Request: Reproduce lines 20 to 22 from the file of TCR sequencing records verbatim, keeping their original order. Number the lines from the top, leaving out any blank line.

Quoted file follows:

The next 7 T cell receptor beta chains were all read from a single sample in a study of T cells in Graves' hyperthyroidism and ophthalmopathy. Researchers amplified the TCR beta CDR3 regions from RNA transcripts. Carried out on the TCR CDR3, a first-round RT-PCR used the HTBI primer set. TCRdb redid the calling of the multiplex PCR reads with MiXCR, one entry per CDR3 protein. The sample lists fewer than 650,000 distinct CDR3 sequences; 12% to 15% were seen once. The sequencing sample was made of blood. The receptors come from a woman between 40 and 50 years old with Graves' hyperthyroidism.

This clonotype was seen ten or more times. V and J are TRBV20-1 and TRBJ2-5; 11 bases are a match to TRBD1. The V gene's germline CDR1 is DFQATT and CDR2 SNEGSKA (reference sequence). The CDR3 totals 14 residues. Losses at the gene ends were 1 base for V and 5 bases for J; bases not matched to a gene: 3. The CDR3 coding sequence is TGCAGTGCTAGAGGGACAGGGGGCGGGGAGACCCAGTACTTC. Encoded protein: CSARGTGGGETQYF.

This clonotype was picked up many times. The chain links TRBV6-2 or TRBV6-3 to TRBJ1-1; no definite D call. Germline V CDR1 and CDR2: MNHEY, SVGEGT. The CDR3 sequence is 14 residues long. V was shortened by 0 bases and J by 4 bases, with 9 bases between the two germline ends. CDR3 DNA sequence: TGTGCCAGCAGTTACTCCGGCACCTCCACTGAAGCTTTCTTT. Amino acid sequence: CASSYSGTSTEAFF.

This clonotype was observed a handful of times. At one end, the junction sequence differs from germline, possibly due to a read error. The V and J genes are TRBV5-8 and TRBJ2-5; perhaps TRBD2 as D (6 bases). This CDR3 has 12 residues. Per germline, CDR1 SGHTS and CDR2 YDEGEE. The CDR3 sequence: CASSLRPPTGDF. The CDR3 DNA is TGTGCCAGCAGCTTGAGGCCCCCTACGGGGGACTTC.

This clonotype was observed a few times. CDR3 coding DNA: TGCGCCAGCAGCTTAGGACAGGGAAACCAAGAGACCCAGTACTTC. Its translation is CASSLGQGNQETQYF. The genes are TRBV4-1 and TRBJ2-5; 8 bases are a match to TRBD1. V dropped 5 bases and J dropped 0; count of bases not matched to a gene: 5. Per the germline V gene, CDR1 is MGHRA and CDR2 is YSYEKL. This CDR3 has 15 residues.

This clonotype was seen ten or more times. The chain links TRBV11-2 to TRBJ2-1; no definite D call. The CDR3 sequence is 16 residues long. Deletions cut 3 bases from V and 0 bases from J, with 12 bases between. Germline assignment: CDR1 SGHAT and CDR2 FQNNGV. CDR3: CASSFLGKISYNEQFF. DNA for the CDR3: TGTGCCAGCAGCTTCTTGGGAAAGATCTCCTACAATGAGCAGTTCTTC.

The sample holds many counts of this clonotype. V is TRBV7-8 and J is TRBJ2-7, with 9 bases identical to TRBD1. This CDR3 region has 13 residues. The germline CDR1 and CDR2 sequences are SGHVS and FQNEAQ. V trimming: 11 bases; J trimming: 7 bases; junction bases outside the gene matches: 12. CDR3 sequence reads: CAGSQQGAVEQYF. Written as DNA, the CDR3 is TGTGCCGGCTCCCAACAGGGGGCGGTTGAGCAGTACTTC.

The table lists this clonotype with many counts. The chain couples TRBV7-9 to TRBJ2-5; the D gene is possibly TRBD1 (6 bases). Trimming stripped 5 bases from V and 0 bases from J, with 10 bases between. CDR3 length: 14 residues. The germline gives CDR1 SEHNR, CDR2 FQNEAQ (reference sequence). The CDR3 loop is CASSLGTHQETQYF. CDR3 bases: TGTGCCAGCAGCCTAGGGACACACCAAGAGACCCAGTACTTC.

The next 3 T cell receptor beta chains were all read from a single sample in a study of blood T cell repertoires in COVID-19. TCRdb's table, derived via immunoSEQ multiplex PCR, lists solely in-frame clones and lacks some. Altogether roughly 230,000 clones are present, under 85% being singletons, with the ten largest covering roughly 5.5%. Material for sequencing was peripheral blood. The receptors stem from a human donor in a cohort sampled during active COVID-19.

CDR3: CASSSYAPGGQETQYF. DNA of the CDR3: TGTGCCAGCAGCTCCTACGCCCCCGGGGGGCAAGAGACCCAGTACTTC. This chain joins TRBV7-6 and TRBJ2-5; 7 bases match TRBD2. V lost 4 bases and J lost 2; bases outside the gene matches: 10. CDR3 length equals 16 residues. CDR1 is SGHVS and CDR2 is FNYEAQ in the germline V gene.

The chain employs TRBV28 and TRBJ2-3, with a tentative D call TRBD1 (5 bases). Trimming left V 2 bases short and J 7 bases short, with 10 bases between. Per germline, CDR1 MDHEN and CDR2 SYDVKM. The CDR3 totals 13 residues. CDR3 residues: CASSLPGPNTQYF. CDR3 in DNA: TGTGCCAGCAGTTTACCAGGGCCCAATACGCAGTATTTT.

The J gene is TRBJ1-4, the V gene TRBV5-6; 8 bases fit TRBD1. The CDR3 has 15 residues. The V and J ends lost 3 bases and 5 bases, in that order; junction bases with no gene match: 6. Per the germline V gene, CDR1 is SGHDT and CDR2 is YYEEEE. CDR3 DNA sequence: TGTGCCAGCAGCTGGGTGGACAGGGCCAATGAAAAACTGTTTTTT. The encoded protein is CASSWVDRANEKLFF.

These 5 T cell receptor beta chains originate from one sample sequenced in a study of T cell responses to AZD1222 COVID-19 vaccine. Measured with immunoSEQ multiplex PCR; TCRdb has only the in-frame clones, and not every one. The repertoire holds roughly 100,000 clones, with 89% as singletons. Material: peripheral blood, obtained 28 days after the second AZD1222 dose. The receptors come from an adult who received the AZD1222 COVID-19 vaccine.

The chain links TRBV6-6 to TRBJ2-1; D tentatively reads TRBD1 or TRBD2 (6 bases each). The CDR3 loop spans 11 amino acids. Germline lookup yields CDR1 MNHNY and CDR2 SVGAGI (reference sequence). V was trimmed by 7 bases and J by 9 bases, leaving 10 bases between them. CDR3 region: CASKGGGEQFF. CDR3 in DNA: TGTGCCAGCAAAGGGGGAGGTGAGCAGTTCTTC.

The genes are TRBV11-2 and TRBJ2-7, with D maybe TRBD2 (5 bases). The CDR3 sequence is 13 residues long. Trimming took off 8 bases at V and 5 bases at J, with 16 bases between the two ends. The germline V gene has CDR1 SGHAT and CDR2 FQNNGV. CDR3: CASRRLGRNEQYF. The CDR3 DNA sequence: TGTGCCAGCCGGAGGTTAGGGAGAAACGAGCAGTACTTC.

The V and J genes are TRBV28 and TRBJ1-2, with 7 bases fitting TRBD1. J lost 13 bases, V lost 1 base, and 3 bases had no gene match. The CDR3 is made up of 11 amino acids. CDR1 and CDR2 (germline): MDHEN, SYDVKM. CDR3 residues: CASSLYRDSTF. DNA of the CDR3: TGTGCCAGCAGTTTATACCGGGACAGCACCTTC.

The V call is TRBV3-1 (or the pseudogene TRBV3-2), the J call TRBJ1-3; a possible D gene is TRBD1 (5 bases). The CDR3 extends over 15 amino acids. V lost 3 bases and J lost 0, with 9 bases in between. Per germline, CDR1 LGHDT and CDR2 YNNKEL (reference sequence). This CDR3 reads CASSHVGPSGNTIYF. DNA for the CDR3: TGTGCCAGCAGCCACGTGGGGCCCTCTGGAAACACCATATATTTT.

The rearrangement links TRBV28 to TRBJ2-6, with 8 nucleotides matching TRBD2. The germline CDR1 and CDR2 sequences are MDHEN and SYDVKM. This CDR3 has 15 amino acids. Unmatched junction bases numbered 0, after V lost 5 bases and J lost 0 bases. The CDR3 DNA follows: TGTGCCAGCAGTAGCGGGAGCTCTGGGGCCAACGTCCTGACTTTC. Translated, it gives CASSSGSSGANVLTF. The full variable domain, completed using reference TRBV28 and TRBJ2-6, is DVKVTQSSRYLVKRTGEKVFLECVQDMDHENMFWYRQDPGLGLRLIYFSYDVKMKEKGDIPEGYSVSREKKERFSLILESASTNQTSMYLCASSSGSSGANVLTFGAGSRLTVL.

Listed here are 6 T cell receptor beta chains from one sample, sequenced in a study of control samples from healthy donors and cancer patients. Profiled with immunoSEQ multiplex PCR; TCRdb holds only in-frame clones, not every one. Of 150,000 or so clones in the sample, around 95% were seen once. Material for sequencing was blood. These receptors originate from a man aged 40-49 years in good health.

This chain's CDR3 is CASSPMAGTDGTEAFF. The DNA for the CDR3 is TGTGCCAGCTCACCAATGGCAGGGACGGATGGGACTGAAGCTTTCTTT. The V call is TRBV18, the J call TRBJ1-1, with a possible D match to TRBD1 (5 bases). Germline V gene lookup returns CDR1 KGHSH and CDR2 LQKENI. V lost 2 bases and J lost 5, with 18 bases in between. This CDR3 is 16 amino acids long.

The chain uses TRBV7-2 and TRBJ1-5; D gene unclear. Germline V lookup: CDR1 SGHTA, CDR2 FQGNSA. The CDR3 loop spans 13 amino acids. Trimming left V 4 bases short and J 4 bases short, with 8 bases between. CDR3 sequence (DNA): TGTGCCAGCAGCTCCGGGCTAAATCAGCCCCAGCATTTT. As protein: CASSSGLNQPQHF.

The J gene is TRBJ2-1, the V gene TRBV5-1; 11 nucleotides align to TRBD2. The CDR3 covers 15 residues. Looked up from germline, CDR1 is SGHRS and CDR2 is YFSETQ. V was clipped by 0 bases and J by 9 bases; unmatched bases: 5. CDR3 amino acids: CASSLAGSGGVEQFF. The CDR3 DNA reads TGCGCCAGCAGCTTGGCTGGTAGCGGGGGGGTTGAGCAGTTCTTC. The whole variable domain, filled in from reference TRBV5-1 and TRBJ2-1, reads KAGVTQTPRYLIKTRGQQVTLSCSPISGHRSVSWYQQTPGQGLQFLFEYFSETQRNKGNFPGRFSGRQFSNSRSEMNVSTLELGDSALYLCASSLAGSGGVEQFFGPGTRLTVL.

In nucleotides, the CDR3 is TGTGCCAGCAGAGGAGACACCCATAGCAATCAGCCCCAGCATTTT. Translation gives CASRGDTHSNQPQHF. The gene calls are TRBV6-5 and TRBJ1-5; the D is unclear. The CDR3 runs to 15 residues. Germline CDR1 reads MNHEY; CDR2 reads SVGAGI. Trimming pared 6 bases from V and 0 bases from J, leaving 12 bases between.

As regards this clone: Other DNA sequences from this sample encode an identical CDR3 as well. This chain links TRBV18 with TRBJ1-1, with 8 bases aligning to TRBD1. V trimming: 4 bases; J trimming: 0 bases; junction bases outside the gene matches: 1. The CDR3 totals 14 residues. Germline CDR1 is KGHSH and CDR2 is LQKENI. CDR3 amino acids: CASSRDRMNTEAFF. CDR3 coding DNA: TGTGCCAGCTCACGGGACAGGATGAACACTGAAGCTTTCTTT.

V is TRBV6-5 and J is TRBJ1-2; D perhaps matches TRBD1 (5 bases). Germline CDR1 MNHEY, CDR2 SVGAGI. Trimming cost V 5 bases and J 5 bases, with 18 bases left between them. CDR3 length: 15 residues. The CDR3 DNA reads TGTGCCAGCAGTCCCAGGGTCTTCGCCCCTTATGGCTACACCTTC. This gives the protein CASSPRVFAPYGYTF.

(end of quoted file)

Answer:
This chain's CDR3 is CASSPMAGTDGTEAFF. The DNA for the CDR3 is TGTGCCAGCTCACCAATGGCAGGGACGGATGGGACTGAAGCTTTCTTT. The V call is TRBV18, the J call TRBJ1-1, with a possible D match to TRBD1 (5 bases). Germline V gene lookup returns CDR1 KGHSH and CDR2 LQKENI. V lost 2 bases and J lost 5, with 18 bases in between. This CDR3 is 16 amino acids long.

The chain uses TRBV7-2 and TRBJ1-5; D gene unclear. Germline V lookup: CDR1 SGHTA, CDR2 FQGNSA. The CDR3 loop spans 13 amino acids. Trimming left V 4 bases short and J 4 bases short, with 8 bases between. CDR3 sequence (DNA): TGTGCCAGCAGCTCCGGGCTAAATCAGCCCCAGCATTTT. As protein: CASSSGLNQPQHF.

The J gene is TRBJ2-1, the V gene TRBV5-1; 11 nucleotides align to TRBD2. The CDR3 covers 15 residues. Looked up from germline, CDR1 is SGHRS and CDR2 is YFSETQ. V was clipped by 0 bases and J by 9 bases; unmatched bases: 5. CDR3 amino acids: CASSLAGSGGVEQFF. The CDR3 DNA reads TGCGCCAGCAGCTTGGCTGGTAGCGGGGGGGTTGAGCAGTTCTTC. The whole variable domain, filled in from reference TRBV5-1 and TRBJ2-1, reads KAGVTQTPRYLIKTRGQQVTLSCSPISGHRSVSWYQQTPGQGLQFLFEYFSETQRNKGNFPGRFSGRQFSNSRSEMNVSTLELGDSALYLCASSLAGSGGVEQFFGPGTRLTVL.